We, the Executive Heads of the organizations of the United Nations system, reconfirm our support for the Doha Development Round, which has placed development at the heart of the multilateral trading system. We are resolved to work closely with the World Trade Organization to ensure the success of its forthcoming Ministerial Conference in Hong Kong, China, as a stepping stone towards the conclusion of the round in 2006.
Please note: only publishing dates after March 2013 may be considered reliable.
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The United Nations system is unique in the range and coverage of its structures and mandates and in the diversity of the means of action that are at its disposal. These characteristics can be a unique source of strength in addressing the increasingly complex and interrelated challenges that the international community is facing.
The Hong Kong Ministerial Declaration created a new WTO aid-for-trade work programme to complement the conclusion of the Doha Development Round. WTO had, in that regard, been mandated to monitor and evaluate aid-for-trade so as to create more incentives through greater transparency in honouring commitments, meeting needs, improving effectiveness and reinforcing mutual accountability. With the onset of the implementation phase of that initiative, the full involvement of the United Nations system was required.
Over the 2006/07 period, CEB addressed a number of emerging and important programme issues with system-wide implications. Those included issues that required the development of a coordinated response from the United Nations, such as international migration and development, the midterm review of the Brussels Programme of Action for the Least Developed Countries, and the cross-cutting issue of employment and decent work.
The Chief Executives Board considered the issue of trade capacity-building in the context of Trade Capacity-Building: Inter-Agency Resource Guide, a publication that was developed by the High-Level Committee on Programmes task force on economic development under the leadership of UNIDO. The guide is available online at the following URL: http://www.unido.org/en/doc/86537.
The Board considered the contribution that it could make to the aid-for-trade agenda. The Board was of the view that the United Nations system could help to facilitate the mainstreaming of aid-for-trade into national development strategies, given the work of the United Nations system in trade and its presence on the ground. The Secretary-General of the United Nations Conference on Trade and Development (UNCTAD), at the CEB session of April 2007, suggested creating a CEB cluster on trade and productive capacity.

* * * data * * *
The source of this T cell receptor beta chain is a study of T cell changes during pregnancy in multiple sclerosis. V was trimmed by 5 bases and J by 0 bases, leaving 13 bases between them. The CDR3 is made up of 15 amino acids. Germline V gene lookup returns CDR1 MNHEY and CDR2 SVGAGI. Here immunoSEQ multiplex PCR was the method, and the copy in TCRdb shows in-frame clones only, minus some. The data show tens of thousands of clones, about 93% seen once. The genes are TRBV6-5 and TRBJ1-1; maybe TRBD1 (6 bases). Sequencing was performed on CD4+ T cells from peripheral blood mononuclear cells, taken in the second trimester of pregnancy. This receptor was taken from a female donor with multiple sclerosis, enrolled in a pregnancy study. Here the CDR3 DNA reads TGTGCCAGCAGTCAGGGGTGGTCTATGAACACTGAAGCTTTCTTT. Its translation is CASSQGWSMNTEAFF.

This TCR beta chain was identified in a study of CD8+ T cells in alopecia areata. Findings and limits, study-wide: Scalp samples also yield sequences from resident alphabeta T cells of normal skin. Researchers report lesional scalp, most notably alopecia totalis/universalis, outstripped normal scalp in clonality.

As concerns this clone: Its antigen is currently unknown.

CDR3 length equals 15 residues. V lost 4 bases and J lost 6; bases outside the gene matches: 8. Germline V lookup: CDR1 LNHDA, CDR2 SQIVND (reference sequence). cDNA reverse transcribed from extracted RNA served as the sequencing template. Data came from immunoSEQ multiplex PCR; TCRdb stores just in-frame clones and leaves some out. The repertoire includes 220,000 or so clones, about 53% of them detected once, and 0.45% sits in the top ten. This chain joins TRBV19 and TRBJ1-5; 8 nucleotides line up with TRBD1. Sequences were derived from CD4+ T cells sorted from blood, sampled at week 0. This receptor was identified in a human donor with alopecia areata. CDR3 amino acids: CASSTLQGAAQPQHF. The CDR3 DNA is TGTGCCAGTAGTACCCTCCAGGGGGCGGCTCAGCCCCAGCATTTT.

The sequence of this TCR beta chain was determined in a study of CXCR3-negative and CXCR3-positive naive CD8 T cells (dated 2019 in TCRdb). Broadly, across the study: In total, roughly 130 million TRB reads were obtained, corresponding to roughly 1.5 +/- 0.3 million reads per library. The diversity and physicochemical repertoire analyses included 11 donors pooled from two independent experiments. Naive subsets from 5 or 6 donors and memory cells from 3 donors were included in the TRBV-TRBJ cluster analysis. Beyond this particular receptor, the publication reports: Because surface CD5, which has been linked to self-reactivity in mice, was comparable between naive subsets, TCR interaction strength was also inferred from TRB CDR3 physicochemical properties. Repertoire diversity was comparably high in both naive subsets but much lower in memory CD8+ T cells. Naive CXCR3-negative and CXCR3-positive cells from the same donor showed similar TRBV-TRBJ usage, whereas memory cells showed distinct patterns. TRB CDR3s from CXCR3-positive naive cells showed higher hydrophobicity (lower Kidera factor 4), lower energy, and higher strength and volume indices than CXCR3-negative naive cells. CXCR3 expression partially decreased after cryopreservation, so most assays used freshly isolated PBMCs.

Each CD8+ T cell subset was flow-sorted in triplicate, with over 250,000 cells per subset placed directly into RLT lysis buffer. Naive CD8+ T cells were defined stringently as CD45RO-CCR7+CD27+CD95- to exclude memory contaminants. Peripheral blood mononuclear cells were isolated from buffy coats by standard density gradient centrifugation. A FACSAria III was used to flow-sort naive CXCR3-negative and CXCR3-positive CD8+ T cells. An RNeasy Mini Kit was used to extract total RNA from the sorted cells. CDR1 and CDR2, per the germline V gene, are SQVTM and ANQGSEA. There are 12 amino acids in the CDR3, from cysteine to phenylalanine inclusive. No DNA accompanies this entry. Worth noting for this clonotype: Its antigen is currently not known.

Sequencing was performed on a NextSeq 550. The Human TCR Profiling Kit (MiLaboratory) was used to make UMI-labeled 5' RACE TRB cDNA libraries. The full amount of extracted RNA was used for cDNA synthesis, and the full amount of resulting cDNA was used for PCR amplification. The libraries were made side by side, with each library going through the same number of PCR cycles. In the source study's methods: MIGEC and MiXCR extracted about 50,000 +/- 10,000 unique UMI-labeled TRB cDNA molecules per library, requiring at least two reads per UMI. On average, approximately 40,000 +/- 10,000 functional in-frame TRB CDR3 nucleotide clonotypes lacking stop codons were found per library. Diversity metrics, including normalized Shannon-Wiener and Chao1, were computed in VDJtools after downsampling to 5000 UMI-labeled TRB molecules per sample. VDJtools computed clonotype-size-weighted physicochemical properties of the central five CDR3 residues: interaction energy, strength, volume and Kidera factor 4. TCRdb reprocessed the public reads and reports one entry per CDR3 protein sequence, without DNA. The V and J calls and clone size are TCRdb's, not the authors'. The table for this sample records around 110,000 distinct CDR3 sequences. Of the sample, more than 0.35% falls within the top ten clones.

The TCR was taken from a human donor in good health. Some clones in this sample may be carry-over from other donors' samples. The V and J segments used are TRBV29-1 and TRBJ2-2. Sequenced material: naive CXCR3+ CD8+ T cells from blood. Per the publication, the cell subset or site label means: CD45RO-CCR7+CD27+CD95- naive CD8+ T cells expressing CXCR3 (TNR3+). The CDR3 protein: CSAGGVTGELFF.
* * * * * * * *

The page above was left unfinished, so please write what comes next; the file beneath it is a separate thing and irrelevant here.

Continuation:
The Board reviewed the emerging global food price challenge and agreed on a common strategy in support of developing country governance to confront the crisis. CEB was of the view that the multifaceted challenge needed to be addressed in the short, medium and long term. The United Nations system would, in the short to medium term, cooperate in crisis response, development of emergency safety nets and social protection for the most vulnerable, and on rapid employment and income-generation programmes.
Employment toolkit; United Nations system action plan for the further implementation of the Programme of Action for the Least Developed Countries during the period 2007 2010; Aid for trade; Peacebuilding; Disaster reduction; Rights of persons with disabilities; UN-Energy, UN-Water and UN-Oceans; Trade capacity-building.
While Chief Executives Board considered a number of substantive programme issues during the reporting period, the issues of climate change and support to development in Africa featured high on the Board’s agenda. The nature and scope of those issues require that they be addressed through a coordinated and sustained effort that CEB is well positioned to provide.
The International Task Force on Commodities provides a comprehensive and systematic consultative framework, which enables the sharing of information and the use of complementary expertise among key actors involved in reviewing the commodity situation and in operating commodity markets.
At the Fourth WTO Ministerial Conference in Doha, Qatar, in November 2001, Trade Ministers adopted a Ministerial Declaration setting out a broad work programme for the WTO for the coming years. Known as the Doha Development Agenda,...
Ambassador Azevêdo holds degrees in electrical engineering from the University of Brasilia and in international relations from the Intstituto Rio Branco, the graduate school of international relations and diplomacy run by the Brazilian Ministry of Foreign Relations. He joined the Brazilian Foreign Service in 1984.
His first diplomatic posting was to Washington in 1988. He subsequently served in the Brazilian embassy in Montevideo before being assigned to the Permanent Mission of Brazil in Geneva in 1997.
Mukhisa Kituyi, of Kenya, who became UNCTAD's seventh Secretary-General on 1 September 2013, has an extensive background as an elected official, an academic, and a holder of high government office. He also has wide-ranging experience in trade negotiations, and in African and broader international economics and diplomacy.
The Trade Initiative monitors trade and investment developments to counter protectionism; regularly convene relevant stakeholders and prepare periodic reports on the situation of trade finance markets to foster transparency and best practices and ensure delivery of commitments.